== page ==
There is a bit of a movement afoot downtown to perhaps amend the street closures.
You all know I've been advocating this for years.
But when they closed the streets for a bike race on First Friday in September, they finally went too far. It upset some art galleries and restaurants.
Thing is, this was going to happen sooner or later. It had to. If downtown kept hosting more and more and longer and longer events, it was bound to infringe eventually on enough businesses that someone was going to break out of the pack and complain. It happened a few years back, when me and a couple of other complained to the city councilors of the time, which is why the rules that are now in place were instituted. But like all inconvenient rules, it seems to me they've been stretched and 'exceptioned' to death.
Chuck Arnold was kind enough to include me in an e-mail stream about the subject. But until today's article in the Bulletin, "Closed Roads a Mixed Blessing in Bend," I was thinking this was privileged information and not for me to talk about. But the cat seems to be out of the bag.
I think it's interesting that an experienced restaurateur, such as Gavin McMichael, owner of the Blacksmith for many years, immediately decided that street closures on peak weekends didn't make sense and hurt business.
I've heard rumblings of the same sort from other restaurant owners over the years.
It's hard to get a business owner to say anything negative in public. At best you'll get a neutral answer. Nobody want to send out anything but positive messages.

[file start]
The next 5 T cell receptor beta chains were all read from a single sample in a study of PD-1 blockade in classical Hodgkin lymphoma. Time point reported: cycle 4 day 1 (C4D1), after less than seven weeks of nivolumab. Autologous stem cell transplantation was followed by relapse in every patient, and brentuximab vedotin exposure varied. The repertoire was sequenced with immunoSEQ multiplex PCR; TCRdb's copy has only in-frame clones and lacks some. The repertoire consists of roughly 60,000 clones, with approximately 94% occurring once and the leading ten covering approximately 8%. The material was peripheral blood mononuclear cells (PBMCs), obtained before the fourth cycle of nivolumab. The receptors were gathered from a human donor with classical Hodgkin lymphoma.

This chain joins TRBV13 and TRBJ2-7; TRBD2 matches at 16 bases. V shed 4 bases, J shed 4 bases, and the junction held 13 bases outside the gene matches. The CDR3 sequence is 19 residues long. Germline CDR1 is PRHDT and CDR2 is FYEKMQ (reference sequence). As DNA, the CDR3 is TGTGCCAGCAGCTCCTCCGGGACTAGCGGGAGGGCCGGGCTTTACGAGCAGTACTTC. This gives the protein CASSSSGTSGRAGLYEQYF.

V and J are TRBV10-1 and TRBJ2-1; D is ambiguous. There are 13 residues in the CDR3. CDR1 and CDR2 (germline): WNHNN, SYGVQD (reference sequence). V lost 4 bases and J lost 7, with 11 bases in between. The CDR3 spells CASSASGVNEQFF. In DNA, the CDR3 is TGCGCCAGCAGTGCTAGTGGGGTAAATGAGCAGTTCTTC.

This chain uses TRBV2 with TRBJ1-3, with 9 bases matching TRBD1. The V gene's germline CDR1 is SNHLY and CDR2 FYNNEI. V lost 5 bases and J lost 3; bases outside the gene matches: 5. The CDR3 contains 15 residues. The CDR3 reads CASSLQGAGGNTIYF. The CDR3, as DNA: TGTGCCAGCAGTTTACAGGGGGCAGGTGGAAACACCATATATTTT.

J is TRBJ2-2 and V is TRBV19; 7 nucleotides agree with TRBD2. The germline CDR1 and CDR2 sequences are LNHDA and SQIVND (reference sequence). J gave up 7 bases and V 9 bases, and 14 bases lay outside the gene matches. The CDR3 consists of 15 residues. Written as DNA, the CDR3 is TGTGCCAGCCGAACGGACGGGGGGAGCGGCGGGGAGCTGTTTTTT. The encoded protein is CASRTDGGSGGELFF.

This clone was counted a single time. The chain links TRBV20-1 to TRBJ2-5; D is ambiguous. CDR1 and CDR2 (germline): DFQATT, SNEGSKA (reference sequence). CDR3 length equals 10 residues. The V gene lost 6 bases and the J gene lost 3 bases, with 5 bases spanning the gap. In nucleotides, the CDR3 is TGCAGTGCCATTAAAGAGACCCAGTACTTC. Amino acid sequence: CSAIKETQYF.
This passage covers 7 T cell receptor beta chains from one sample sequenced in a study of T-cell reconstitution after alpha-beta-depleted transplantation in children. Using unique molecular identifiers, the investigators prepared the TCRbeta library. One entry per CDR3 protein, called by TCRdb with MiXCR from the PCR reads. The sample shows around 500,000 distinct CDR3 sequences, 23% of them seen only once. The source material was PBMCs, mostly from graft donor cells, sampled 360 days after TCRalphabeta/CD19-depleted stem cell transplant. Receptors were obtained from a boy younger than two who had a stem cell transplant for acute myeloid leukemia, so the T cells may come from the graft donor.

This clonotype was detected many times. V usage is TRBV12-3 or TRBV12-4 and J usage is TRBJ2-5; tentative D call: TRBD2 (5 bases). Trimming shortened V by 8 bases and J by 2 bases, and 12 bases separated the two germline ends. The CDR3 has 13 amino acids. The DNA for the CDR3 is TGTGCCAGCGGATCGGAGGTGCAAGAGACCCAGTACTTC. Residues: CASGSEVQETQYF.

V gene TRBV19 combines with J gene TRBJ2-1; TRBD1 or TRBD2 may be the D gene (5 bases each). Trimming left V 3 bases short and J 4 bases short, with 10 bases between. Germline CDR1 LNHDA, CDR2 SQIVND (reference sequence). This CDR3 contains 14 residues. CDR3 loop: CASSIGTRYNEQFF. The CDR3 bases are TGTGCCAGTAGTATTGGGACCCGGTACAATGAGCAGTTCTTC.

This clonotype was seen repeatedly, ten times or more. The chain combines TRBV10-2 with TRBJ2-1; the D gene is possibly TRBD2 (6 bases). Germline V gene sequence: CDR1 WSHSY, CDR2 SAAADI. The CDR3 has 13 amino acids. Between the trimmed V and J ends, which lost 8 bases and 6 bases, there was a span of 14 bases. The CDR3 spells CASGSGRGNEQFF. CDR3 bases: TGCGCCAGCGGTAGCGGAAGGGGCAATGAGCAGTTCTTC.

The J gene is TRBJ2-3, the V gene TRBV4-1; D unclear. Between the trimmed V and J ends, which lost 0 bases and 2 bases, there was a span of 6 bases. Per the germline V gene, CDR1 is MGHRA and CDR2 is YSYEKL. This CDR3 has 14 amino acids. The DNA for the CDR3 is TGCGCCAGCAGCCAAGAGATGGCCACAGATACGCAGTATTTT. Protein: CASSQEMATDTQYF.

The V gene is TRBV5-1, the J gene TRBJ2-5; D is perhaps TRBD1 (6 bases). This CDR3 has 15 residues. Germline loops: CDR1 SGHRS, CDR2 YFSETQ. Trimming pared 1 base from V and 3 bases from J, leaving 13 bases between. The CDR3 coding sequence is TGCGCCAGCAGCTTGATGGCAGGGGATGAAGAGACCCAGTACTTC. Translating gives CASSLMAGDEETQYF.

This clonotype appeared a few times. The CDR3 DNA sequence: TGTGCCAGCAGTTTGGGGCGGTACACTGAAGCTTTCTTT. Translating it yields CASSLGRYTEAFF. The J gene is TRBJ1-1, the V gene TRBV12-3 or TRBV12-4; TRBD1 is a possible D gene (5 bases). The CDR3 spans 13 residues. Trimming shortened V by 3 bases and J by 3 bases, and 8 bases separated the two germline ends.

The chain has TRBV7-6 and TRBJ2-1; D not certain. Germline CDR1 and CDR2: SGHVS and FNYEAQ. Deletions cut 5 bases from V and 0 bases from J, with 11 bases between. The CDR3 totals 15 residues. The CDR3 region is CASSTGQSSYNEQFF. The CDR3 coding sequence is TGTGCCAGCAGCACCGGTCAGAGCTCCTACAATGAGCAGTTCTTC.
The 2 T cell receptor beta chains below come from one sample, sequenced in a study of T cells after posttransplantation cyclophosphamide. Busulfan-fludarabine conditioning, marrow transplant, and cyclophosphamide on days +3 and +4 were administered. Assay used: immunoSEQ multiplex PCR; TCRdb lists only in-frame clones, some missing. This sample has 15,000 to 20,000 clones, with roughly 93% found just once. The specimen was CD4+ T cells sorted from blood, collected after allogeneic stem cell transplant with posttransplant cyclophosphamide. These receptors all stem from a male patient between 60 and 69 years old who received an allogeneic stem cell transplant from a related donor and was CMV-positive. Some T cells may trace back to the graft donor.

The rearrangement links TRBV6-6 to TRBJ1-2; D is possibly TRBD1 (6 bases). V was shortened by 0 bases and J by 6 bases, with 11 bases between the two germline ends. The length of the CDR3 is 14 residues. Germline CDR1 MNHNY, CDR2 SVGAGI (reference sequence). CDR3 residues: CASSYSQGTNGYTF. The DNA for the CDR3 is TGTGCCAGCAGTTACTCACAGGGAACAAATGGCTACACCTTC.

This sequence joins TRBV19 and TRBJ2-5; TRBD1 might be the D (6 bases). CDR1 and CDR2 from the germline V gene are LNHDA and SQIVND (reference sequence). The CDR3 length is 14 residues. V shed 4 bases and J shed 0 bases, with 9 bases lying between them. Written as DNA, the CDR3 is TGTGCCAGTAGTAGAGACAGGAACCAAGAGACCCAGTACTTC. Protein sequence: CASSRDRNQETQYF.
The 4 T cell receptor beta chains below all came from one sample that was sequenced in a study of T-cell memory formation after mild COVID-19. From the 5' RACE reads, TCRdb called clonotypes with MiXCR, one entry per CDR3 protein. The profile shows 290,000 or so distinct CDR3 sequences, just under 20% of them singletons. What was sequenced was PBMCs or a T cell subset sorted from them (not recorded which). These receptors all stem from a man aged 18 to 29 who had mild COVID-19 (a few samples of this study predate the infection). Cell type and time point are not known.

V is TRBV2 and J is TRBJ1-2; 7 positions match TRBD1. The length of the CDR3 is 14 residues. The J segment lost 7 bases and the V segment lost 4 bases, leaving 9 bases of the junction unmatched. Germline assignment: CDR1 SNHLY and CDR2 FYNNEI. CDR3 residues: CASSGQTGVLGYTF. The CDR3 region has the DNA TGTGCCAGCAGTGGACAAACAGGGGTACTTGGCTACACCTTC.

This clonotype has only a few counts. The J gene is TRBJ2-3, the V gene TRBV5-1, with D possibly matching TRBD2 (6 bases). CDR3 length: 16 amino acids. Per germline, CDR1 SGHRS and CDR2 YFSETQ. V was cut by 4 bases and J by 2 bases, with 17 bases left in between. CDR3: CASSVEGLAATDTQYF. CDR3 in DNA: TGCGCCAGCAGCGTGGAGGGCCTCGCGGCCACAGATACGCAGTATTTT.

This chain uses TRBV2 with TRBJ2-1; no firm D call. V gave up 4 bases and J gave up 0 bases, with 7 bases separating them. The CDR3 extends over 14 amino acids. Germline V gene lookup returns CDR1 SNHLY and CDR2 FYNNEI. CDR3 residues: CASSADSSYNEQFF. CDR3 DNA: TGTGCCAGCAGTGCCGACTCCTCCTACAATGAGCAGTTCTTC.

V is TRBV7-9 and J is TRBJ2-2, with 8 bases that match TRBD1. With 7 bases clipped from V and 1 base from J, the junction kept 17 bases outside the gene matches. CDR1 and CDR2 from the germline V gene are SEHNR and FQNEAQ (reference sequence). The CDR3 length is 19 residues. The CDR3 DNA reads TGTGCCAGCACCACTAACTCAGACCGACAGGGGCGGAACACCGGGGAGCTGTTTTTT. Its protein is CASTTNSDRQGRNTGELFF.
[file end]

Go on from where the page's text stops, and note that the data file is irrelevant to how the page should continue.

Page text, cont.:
So you have to kind of gauge peoples reactions on an cryptic scale. Mild approval is probably really neutral. Mild disapproval means they really don't like it, but don't want to say.
When the reporter called yesterday, I tried to take a mild tone -- pointing out that limiting the events only helped make the remaining events more special; that spacing them out a bit better would be more effective; looking for slower weekends or different locations downtown instead of closing streets (and parking) would be a good thing, and asking the event planners to be more mindful of the needs of downtown merchants.
I was actually kind of surprised to learn that 3 street closures were allowed in each of the summer months. That's at least one too many; and as I say in the article, I think one event per month would maximize the remaining event, and allow us to do business during our normally busy times.
In fact, I think it's backward. We need the events to occur in April and May and September and October -- when the weather is still decent and it might do us some good.
I think in mid-July is almost causes gridlock. Like all good things, too much can be a bad thing.
I'm not sanguine about the prospects of much changing. There is just too much of a lobby in support of these events: City and downtown officials, event planners, media (advertisers), vendors, and of course -- you the public who just want to right to PARTY!!!
But at least this little flurry of activity has served warning that these events are, as the headline put it, a "mixed blessing." Chuck seems to think it's some kind of communication problem -- that we aren't being warned enough or something. But I always know when the events are coming, so I think that's a red herring. It's the events themselves that can be the problem.
Without this constant reminder, they'll just keep adding events until the next time they go too far....
3 hours ago